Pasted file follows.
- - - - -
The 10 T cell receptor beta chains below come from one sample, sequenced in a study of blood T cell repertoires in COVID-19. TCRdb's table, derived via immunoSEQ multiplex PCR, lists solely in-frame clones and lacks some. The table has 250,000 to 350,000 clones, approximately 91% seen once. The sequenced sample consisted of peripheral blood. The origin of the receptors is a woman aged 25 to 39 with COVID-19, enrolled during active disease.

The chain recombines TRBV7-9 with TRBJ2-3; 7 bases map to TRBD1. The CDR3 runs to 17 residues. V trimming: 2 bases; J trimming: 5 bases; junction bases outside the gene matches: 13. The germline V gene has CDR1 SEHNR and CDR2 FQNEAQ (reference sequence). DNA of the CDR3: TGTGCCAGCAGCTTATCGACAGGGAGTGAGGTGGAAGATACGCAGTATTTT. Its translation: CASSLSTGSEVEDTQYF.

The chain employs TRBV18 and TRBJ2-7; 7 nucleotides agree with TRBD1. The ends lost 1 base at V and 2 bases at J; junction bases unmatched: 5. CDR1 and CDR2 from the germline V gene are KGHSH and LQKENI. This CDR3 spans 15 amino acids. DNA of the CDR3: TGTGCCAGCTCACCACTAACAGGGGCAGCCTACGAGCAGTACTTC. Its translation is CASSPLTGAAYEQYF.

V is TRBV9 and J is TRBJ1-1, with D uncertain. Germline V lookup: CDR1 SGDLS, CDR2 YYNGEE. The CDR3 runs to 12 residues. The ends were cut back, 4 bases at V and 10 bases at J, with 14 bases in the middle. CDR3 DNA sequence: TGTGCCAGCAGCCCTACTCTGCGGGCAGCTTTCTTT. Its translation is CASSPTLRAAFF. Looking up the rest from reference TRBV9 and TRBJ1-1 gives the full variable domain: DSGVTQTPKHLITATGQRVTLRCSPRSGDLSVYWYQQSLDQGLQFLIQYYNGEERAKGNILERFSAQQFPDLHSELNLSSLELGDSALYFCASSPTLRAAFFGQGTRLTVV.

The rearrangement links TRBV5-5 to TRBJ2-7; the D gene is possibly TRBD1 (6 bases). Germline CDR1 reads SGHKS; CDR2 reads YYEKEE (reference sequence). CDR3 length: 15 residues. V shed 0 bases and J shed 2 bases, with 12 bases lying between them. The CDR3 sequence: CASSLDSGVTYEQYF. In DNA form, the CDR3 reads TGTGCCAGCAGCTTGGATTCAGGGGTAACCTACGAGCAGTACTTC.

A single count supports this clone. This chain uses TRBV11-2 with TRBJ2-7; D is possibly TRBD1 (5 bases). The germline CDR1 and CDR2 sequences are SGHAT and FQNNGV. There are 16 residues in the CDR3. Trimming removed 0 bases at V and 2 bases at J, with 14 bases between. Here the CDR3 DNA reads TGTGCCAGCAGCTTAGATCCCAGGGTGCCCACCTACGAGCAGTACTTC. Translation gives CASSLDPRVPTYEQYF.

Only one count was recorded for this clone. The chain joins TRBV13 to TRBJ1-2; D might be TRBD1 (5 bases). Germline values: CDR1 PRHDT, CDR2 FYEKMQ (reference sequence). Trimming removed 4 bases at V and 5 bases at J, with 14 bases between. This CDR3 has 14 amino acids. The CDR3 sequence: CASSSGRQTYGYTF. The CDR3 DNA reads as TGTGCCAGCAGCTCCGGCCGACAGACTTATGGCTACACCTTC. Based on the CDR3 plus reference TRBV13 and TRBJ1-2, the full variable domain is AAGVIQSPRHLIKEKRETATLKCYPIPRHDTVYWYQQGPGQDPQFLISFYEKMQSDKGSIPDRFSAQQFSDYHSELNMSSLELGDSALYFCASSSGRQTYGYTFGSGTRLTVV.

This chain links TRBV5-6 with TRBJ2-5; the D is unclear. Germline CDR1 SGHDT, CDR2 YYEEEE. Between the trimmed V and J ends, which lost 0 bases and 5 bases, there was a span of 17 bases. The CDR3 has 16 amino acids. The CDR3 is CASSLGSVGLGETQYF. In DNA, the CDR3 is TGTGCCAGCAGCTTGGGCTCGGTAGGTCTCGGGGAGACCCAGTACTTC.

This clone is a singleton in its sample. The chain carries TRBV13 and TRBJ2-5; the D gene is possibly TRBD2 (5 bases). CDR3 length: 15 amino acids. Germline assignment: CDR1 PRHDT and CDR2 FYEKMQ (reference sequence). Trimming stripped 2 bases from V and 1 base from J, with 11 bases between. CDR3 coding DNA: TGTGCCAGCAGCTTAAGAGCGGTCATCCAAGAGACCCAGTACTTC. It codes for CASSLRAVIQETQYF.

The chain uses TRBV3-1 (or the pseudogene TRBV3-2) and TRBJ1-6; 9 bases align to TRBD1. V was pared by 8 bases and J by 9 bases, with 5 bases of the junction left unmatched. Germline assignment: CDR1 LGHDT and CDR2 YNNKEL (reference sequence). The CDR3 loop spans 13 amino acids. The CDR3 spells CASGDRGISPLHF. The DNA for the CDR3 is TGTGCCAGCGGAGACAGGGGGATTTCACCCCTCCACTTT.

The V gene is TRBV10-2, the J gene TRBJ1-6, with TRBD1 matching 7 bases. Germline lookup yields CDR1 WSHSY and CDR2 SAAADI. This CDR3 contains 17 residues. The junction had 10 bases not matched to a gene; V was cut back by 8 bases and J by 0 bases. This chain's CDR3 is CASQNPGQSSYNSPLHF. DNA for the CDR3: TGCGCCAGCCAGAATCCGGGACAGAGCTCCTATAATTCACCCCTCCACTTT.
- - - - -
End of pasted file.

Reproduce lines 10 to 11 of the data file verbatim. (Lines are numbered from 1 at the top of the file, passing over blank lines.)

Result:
The chain uses TRBV3-1 (or the pseudogene TRBV3-2) and TRBJ1-6; 9 bases align to TRBD1. V was pared by 8 bases and J by 9 bases, with 5 bases of the junction left unmatched. Germline assignment: CDR1 LGHDT and CDR2 YNNKEL (reference sequence). The CDR3 loop spans 13 amino acids. The CDR3 spells CASGDRGISPLHF. The DNA for the CDR3 is TGTGCCAGCGGAGACAGGGGGATTTCACCCCTCCACTTT.

The V gene is TRBV10-2, the J gene TRBJ1-6, with TRBD1 matching 7 bases. Germline lookup yields CDR1 WSHSY and CDR2 SAAADI. This CDR3 contains 17 residues. The junction had 10 bases not matched to a gene; V was cut back by 8 bases and J by 0 bases. This chain's CDR3 is CASQNPGQSSYNSPLHF. DNA for the CDR3: TGCGCCAGCCAGAATCCGGGACAGAGCTCCTATAATTCACCCCTCCACTTT.